When you get to know your market, you’ll start to see what some of the core inadequacies your prospects feel about themselves are, and how they line up with the benefits offered by your product or service.

This is probably the most powerful thing you could learn about your market. And the most powerful thing you could write about in your copy.

Now, it can never be up front. It has to be hidden underneath a layer of more superficial copy. Otherwise, your prospect will experience too much stress from your copy, and shut down.

But just look at how I talked about my own anxieties previously in this article. Maybe it made you think of your own? But I never had to mention it.

There are many ways — including admitting your own failures — to get in touch with these emotions in your prospects.

You can also tell stories in third person, that illustrate the negativity.

John Caples was a master at this. Just consider his ad for the ages, “They Laughed When I Sat Down At The Piano, But When I Started To Play…”

If you’ve ever felt underestimated, put-down, or laughed at, this is powerful stuff. Especially if you’ve ever hoped to play the piano.

Oh, to prove them wrong! Oh to finally come out on top!

And in Caples’ case, he even used a fictional story to get at this emotion. And then he tied that story of social insecurity (and triumph) into the correspondence course on playing the piano that he had to sell.

Get this must-read advertising classic by clicking the cover above.

Get this must-read advertising classic by clicking the cover above.

In fact, in Caples’ Tested Advertising Methods, he gave a list of all the core desires he sought to address in his advertising…

– Make more money

– Save money

– Retirement security

– Better health now

– Health care security

– Security in old age

– Advance in profession or trade

– Prestige

– Enjoyment

– Easier chores

– Gain more leisure

– Comfort

– Reduce fat

– Freedom from worry

– Be in the “in” group

– Desire for bargain

– Popularity/attention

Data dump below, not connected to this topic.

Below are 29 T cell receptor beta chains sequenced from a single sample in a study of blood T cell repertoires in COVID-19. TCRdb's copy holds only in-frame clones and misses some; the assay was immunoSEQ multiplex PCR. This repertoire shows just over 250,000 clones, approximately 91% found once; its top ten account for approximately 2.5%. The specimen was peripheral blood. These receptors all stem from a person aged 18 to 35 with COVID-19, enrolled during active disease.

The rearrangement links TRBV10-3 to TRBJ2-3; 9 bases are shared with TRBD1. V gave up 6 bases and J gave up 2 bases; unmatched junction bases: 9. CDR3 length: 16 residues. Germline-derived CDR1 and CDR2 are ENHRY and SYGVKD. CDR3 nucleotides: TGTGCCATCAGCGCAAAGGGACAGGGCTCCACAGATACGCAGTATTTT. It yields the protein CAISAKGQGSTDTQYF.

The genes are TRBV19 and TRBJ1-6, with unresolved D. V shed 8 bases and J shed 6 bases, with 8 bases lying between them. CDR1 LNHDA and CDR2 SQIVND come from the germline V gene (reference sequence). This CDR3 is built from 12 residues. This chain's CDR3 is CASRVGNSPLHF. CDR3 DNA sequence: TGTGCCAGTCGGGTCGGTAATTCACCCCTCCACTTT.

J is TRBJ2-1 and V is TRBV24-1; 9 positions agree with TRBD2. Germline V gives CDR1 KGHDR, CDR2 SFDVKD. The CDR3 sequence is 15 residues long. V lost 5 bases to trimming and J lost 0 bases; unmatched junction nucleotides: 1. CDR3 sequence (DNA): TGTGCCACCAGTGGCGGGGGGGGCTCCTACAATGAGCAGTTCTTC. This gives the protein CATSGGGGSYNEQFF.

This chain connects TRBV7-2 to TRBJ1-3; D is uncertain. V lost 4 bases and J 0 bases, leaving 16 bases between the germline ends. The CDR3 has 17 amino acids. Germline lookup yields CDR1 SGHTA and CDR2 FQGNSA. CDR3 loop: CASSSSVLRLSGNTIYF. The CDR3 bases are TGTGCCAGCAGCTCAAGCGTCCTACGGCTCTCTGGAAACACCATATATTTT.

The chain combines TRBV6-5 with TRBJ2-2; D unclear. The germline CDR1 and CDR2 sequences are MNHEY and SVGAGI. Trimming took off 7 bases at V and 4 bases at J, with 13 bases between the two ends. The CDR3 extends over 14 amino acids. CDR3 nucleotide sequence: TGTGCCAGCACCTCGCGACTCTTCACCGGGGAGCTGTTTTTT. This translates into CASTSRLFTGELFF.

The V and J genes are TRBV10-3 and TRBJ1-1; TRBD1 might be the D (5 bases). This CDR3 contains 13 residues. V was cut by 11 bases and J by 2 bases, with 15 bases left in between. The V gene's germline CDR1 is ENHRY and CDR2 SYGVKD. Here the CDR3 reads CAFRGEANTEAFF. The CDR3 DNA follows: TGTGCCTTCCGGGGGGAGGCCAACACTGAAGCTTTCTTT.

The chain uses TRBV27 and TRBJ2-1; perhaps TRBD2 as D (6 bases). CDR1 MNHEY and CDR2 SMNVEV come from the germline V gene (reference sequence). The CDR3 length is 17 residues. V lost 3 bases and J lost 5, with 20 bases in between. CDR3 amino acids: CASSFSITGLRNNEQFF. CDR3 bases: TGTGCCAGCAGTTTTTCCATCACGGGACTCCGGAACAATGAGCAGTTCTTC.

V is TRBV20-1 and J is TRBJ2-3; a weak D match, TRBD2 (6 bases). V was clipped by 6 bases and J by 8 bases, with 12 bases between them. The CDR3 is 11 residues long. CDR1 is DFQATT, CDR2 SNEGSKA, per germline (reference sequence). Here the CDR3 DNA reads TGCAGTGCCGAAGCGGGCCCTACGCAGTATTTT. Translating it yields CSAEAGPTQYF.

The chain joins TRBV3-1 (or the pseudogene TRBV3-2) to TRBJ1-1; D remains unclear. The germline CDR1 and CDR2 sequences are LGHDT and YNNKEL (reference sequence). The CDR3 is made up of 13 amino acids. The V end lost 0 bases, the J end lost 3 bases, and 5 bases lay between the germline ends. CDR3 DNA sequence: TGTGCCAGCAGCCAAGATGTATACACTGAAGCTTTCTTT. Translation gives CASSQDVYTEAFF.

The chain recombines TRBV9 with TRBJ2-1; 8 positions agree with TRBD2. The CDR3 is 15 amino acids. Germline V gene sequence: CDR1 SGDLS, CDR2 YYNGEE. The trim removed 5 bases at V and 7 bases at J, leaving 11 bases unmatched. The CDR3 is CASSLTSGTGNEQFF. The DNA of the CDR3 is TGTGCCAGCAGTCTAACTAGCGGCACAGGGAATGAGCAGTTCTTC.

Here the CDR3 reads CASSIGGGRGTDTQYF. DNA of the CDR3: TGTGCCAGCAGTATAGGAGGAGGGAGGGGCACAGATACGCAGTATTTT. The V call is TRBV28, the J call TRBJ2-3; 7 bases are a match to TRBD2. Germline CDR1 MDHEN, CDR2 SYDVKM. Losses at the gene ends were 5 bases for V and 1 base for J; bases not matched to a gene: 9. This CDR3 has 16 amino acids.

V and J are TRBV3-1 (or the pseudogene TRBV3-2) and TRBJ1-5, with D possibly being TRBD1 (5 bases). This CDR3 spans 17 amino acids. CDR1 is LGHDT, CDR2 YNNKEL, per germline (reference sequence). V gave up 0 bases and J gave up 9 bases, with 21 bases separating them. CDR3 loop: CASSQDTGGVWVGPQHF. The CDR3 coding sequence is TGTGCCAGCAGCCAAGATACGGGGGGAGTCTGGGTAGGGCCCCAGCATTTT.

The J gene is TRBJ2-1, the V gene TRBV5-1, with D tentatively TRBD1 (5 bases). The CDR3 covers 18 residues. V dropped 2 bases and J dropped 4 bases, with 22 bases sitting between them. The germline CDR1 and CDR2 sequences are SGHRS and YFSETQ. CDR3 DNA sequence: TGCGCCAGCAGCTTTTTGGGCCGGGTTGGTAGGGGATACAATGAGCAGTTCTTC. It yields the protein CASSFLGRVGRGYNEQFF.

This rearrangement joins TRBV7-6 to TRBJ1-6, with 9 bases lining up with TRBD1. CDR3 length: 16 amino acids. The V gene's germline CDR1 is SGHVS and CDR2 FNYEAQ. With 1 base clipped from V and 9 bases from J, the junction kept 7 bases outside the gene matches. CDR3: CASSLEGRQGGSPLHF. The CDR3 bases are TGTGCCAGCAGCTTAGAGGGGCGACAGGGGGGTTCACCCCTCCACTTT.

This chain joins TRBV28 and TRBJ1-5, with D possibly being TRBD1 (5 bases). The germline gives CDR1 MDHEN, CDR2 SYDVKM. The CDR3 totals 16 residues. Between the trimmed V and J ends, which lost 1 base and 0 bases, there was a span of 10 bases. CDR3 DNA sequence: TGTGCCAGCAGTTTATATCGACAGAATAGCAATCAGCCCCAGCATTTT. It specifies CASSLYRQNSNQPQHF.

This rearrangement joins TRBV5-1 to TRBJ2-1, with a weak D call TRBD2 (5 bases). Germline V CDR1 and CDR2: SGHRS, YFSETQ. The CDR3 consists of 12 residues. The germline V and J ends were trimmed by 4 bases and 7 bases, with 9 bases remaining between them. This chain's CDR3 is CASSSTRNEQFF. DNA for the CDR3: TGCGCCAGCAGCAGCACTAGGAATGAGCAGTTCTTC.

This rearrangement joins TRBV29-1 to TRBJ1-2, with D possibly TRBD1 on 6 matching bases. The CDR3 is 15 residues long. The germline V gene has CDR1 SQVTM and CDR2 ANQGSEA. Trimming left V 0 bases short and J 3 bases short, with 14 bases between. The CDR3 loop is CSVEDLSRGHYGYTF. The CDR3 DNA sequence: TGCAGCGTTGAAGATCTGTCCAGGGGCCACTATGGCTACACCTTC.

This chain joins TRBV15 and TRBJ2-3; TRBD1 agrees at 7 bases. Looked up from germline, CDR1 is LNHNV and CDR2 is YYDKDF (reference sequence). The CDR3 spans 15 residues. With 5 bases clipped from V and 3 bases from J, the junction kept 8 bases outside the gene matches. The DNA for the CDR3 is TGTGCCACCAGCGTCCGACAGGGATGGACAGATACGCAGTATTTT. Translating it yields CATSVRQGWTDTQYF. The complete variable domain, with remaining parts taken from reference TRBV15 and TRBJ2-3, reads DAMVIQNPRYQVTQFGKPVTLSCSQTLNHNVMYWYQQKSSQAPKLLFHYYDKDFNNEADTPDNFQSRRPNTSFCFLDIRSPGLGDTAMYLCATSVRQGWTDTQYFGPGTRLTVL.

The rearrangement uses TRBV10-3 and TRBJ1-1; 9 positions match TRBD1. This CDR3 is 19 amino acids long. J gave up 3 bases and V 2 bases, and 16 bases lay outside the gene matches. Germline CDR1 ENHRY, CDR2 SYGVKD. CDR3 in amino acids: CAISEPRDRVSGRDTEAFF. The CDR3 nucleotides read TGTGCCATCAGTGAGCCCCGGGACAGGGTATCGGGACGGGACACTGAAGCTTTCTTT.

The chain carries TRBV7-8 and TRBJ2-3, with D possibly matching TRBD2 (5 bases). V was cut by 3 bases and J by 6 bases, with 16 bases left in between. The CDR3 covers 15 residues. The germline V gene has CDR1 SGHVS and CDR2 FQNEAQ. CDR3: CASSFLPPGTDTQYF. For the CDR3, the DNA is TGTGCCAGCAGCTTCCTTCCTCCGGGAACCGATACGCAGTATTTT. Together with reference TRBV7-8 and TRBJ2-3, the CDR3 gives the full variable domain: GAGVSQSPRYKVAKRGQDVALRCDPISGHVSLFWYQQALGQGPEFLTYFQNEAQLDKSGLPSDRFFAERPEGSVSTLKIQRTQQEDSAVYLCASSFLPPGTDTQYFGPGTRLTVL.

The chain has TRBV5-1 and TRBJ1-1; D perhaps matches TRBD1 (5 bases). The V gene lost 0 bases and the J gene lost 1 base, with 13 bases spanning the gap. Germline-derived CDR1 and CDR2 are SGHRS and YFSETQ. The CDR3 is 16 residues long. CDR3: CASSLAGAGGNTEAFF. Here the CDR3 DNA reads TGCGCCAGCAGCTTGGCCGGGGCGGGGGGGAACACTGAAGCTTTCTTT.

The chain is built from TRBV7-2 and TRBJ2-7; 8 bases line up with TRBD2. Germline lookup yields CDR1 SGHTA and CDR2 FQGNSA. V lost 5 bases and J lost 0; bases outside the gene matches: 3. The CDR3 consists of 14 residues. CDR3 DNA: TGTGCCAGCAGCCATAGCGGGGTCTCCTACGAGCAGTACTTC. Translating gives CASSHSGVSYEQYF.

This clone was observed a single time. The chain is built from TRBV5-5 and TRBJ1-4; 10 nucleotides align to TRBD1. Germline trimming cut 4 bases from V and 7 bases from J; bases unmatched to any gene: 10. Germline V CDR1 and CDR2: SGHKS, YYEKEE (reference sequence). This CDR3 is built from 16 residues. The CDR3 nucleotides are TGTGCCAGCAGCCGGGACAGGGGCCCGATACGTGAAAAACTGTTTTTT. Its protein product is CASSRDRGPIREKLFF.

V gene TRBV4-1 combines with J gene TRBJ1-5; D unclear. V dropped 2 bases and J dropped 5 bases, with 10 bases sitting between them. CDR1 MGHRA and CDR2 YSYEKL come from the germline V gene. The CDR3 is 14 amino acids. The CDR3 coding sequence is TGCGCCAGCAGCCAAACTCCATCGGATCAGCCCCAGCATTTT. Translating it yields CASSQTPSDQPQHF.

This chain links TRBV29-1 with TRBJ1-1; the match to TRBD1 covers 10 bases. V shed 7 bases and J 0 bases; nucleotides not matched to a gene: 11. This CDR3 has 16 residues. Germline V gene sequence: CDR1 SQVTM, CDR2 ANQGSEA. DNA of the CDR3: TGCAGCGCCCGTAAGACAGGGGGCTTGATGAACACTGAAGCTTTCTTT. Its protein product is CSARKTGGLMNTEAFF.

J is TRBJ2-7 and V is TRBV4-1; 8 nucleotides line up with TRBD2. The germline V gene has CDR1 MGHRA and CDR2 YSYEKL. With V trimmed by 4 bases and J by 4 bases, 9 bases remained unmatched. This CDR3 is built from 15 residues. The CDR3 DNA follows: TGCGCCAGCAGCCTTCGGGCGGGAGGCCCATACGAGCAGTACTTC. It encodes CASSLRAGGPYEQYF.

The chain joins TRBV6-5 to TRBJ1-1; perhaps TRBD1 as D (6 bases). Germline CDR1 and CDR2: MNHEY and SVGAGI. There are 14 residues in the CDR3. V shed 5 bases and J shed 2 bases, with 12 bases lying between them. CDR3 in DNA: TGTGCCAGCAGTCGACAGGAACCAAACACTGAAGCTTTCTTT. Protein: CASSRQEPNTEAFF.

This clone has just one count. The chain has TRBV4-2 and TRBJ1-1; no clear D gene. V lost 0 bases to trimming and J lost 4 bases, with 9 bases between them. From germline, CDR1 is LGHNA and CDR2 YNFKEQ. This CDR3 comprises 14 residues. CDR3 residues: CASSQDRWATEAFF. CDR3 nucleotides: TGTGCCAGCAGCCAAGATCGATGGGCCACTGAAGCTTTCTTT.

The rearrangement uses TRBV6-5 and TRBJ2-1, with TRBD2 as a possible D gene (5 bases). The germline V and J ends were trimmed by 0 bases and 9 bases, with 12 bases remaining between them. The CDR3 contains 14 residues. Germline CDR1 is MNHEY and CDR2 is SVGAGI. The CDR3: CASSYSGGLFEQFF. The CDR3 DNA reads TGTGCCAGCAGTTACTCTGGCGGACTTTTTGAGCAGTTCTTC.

– Beat the Joneses

For the most part, these are all one layer more superficial than the actual feelings of inadequacy, insecurity, and brokenness. Which is what makes them perfect for a selling situation.

If you want to get really good at copywriting that persuades and motivates your prospect to action, you need to get really good at this stuff…

Watch people. Especially your market. Understand what’s going on in their heads. Understand the shame they feel. The brokenness they see in themselves. Their insecurities, doubts, and fears.

Learn to speak to them, without addressing them directly.

Bring up the problem in a way that doesn’t send them running away screaming out of an unwillingness to confront the truth.

And show them how one of the core benefits of what you offer is a solution to this problem.

One last thing…

Important announcement coming within 24 hours…

Using negative emotions in your copy was a huge topic at my Advanced Direct Response Copywriting Workshop. In far more detail than what I could ever cover in one of these articles.

In fact, at least one attendee said she came primarily for that!

Now, the behemoth task of editing the DVDs is far from done, but I do have the raw audio files available, along with the handouts.

And I know some folks are chomping at the bit to get this content ASAP.

So within the next 24 hours you’re going to get an announcement from me about this.

You’ll only have a couple days to get your order in — and the audio version will ONLY be available by itself this one time, and this will be the lowest price I ever offer recordings of the workshop at.

I just want to give you the heads up in case you’re interested in learning more about negative emotions — and the other advanced persuasion techniques required to become a high-level direct response copywriter.

Also, I have really cool news about ALL the copywriters who attended — and the results they’re getting. More about that with the announcement.

Yours for bigger breakthroughs,

Roy Furr

Editor, Breakthrough Marketing Secrets